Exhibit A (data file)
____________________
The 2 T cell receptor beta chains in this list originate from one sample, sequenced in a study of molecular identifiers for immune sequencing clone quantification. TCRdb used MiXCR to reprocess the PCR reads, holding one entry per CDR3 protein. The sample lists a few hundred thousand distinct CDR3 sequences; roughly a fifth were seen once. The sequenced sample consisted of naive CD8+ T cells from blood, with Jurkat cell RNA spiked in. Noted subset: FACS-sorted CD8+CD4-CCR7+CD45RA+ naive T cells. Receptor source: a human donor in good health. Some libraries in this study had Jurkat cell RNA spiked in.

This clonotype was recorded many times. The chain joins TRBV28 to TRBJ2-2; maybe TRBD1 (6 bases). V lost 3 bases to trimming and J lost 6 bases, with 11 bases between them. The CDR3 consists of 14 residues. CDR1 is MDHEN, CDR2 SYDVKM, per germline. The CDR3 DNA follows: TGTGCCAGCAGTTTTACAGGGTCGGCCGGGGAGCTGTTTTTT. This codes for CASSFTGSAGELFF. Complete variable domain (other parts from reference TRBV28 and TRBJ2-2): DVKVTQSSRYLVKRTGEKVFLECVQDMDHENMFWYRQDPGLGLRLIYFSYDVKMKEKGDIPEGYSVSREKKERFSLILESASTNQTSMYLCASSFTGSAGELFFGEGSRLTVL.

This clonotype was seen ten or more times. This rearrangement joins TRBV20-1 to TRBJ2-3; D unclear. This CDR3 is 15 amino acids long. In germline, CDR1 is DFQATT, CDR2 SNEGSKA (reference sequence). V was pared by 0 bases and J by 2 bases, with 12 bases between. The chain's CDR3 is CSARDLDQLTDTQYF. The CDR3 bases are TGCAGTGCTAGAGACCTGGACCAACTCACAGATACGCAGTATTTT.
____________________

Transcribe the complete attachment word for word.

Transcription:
The 2 T cell receptor beta chains in this list originate from one sample, sequenced in a study of molecular identifiers for immune sequencing clone quantification. TCRdb used MiXCR to reprocess the PCR reads, holding one entry per CDR3 protein. The sample lists a few hundred thousand distinct CDR3 sequences; roughly a fifth were seen once. The sequenced sample consisted of naive CD8+ T cells from blood, with Jurkat cell RNA spiked in. Noted subset: FACS-sorted CD8+CD4-CCR7+CD45RA+ naive T cells. Receptor source: a human donor in good health. Some libraries in this study had Jurkat cell RNA spiked in.

This clonotype was recorded many times. The chain joins TRBV28 to TRBJ2-2; maybe TRBD1 (6 bases). V lost 3 bases to trimming and J lost 6 bases, with 11 bases between them. The CDR3 consists of 14 residues. CDR1 is MDHEN, CDR2 SYDVKM, per germline. The CDR3 DNA follows: TGTGCCAGCAGTTTTACAGGGTCGGCCGGGGAGCTGTTTTTT. This codes for CASSFTGSAGELFF. Complete variable domain (other parts from reference TRBV28 and TRBJ2-2): DVKVTQSSRYLVKRTGEKVFLECVQDMDHENMFWYRQDPGLGLRLIYFSYDVKMKEKGDIPEGYSVSREKKERFSLILESASTNQTSMYLCASSFTGSAGELFFGEGSRLTVL.

This clonotype was seen ten or more times. This rearrangement joins TRBV20-1 to TRBJ2-3; D unclear. This CDR3 is 15 amino acids long. In germline, CDR1 is DFQATT, CDR2 SNEGSKA (reference sequence). V was pared by 0 bases and J by 2 bases, with 12 bases between. The chain's CDR3 is CSARDLDQLTDTQYF. The CDR3 bases are TGCAGTGCTAGAGACCTGGACCAACTCACAGATACGCAGTATTTT.